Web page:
Hydrogen actually happens to be the most abundant element in the Universe

Hydrogen is in the process of large scale adoption

My view Hydrogen-based fuel cells are at the centre of the alternative energy

Hydrogen is a wonderful alternate source of energy, which is also considered ‘clean.’ It is ‘clean’ because when employed as a raw material to power hydrogen fuel cells, the by-product or residue is nothing but water. In the era of toxic emissions, air and water pollution, etc. this is a big deal indeed. Hydrogen is literally everywhere you look – it’s one of the principal components of water, it’s in our bodies, it’s in the air. Hydrogen actually happens to be the most abundant element in the Universe, so the risk of running out is not at all glaring as opposed to that with fossil fuels, which to their discredit produce a lot of gaseous residues harmful for human lungs.

Hydrogen – Production and Sources

The abundance of Hydrogen is noteworthy. It can be mass-produced from a number of domestic resources, natural gas, biomass, nuclear power, and even renewable sources like wind and solar energy. This, coupled with other qualities, makes it an attractive option for electricity generation and transportation purposes. However, the latter is more commonly used than the former. Hydrogen as a fuel source finds usage in houses and cars and portable power options like fuel-cell batteries. Hydrogen can also be indirectly used to deliver, move, and store energy produced from other sources in tandem.

As of today, Hydrogen can be mass-produced through a number of ways. The most common methods which witness regular employment are electrolysis and natural gas reforming, which is a thermal process. Other methods might include induced biological reactions and solar-driven processes.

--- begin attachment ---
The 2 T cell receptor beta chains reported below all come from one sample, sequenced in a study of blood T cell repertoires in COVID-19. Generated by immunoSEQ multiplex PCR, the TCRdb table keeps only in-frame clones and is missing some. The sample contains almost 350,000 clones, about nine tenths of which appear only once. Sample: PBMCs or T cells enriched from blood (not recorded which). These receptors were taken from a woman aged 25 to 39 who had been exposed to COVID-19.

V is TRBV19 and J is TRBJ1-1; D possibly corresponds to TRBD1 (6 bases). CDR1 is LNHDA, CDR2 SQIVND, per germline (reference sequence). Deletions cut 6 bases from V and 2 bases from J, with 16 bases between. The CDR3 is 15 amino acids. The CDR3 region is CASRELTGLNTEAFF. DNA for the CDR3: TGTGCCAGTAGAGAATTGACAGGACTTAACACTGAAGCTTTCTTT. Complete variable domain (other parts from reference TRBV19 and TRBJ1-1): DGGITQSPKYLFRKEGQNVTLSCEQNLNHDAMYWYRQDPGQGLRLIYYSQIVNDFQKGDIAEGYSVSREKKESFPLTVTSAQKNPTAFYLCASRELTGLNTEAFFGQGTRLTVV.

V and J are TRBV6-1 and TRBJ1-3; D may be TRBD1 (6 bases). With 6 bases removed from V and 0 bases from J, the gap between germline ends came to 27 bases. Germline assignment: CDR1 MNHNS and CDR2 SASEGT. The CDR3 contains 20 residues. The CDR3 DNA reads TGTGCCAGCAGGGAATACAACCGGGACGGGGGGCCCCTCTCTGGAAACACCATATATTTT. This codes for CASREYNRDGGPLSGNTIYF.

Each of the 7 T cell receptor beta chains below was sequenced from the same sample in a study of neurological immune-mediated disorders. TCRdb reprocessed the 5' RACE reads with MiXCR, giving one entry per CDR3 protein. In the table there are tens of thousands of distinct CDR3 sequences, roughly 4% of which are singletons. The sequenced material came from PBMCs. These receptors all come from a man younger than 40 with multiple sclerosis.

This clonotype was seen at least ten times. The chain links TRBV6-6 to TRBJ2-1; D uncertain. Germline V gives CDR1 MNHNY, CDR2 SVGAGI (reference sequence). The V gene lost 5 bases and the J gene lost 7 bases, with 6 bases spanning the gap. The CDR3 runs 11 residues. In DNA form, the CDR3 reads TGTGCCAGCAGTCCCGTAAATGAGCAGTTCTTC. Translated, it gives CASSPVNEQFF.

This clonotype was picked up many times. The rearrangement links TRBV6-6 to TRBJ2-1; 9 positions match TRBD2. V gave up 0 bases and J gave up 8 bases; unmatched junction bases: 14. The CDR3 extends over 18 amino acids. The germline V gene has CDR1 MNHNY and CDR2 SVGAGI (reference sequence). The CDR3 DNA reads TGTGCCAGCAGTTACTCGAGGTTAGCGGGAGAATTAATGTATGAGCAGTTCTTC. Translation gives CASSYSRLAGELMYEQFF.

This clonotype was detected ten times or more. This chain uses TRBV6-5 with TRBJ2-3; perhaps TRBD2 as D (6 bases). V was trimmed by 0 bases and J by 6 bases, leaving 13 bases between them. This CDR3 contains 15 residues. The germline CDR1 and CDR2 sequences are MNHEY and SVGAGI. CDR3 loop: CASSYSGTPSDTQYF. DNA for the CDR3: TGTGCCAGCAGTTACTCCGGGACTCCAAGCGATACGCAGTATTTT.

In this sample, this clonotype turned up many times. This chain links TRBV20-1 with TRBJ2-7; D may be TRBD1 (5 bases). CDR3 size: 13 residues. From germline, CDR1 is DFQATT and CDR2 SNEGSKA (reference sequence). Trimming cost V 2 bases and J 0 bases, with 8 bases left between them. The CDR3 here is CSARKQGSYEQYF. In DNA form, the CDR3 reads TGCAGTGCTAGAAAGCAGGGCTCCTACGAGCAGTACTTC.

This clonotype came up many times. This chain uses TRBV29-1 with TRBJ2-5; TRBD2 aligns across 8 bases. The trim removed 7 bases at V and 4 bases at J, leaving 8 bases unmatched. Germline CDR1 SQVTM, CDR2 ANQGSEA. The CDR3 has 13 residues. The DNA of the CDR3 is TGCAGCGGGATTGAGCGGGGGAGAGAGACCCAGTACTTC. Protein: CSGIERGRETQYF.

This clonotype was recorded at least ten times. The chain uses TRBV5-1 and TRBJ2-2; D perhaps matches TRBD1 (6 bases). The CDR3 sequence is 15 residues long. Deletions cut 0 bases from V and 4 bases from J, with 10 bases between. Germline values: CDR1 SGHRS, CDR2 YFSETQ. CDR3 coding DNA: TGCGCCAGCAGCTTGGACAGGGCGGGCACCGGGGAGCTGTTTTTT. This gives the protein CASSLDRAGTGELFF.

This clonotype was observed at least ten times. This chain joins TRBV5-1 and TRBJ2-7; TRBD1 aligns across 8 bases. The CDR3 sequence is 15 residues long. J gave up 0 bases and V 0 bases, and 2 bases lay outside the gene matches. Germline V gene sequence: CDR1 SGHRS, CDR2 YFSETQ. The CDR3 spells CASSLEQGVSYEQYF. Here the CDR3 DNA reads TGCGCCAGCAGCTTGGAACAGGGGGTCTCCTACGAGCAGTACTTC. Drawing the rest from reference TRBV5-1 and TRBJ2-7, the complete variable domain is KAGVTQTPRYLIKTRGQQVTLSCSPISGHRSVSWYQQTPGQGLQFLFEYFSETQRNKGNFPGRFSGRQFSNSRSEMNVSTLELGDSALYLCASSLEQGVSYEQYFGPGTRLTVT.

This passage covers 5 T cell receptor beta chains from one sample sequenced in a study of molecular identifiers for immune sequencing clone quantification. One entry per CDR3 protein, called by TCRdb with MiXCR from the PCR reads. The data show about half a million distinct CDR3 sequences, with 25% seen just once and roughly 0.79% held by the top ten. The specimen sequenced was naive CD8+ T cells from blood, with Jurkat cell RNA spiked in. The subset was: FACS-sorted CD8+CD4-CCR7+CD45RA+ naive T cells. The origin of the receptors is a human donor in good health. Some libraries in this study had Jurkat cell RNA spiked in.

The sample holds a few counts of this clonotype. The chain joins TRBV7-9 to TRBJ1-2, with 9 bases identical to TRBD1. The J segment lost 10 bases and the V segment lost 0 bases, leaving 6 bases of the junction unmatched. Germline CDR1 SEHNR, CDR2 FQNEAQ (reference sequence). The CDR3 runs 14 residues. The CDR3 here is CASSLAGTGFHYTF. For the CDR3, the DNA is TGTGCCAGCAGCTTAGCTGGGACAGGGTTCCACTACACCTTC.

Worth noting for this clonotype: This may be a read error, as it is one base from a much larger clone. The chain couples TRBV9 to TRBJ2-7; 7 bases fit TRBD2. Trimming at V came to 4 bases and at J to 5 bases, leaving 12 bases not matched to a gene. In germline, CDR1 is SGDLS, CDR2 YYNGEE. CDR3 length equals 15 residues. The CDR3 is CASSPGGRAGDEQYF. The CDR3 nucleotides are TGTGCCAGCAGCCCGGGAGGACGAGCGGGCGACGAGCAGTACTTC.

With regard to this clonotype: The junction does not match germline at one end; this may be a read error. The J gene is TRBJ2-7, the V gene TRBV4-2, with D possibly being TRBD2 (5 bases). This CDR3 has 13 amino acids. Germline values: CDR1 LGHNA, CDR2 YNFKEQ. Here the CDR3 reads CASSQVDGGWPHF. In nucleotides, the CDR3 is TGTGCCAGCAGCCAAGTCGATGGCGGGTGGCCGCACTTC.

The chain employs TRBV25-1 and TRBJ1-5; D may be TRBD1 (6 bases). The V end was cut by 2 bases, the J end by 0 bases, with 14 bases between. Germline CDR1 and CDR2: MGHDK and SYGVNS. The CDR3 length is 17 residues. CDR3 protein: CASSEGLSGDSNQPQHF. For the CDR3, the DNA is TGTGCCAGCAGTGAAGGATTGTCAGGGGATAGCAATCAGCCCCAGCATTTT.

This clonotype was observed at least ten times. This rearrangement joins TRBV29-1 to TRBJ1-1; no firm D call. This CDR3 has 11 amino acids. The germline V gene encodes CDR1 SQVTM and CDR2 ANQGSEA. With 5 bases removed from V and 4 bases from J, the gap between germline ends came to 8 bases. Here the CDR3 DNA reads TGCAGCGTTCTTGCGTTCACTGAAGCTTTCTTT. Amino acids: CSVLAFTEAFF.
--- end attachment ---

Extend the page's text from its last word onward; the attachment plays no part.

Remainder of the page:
Need for Hydrogen as a Source of Future Energy

The energy demand for industrial and automotive sectors is ever-rising. The fossil fuels have been meeting this demand for a long time since the invention of conventional diesel and petrol engines, albeit at a great environmental cost. In the 21st century, the energy demand has increased manifold with the environmental pollution due to fossil fuels at almost saturation levels, so much so that the traditional fossil fuels can no more quench the thirst for clean and reliable energy satisfactorily.

Hydrogen is in the process of large scale adoption as a multi-sector solution. From shipping to aviation to long-distance land transportation, Hydrogen is fast emerging as a clean and green alternative to fuel heavy-duty vehicles. Hydrogen can also help run energy-intensive industrial processes. Owing to the current energy crisis, climate change, and environmental degradation due to classic fossil fuels, India is also exploring environmentally safe and reliable alternatives to fossil fuels. Hydrogen-based fuel cells are at the center of the alternative energy finding missions in addition to the solar and hydro-powered projects.

Hydrogen as an Alternative Energy Source in India – R&D and Government Support

 The use of Hydrogen as an automotive fuel has gained some foothold in India as of 2020. The Ministry of New and Renewable Energy of India has been supporting various Hydrogen research projects in academic and research institutions as well as the industries for development purposes.

Some of these projects include the development of Hydrogen-powered internal combustion engines capable enough to power two and three-wheelers and even mini-buses. GoI has also helped in the setting up of two Hydrogen refueling stations in Haryana.

The Hydrogen industrial market in India was valued at a whopping $50 million in 2017. It is estimated to reach a massive $81 million by 2025, growing at a CAGR (compound annual growth rate) of 6.3% from 2018 to 2025.

In February 2020, the Ministry of New and Renewable Energy teamed up with NTPC Ltd. to mull over launching a pilot fuel cell bus project.

Tata Motors, with collaborative help from IOCL and ISRO, had already launched a Hydrogen fuel cell bus in 2019. Hyundai, the Japanese automobile giant, has put in efforts to launch its first fuel cell SUV called NEXO in India by 2021. It also plans to build the required Hydrogen refueling/ fuel-cell recharging infrastructure to support the vehicles near the NCR region.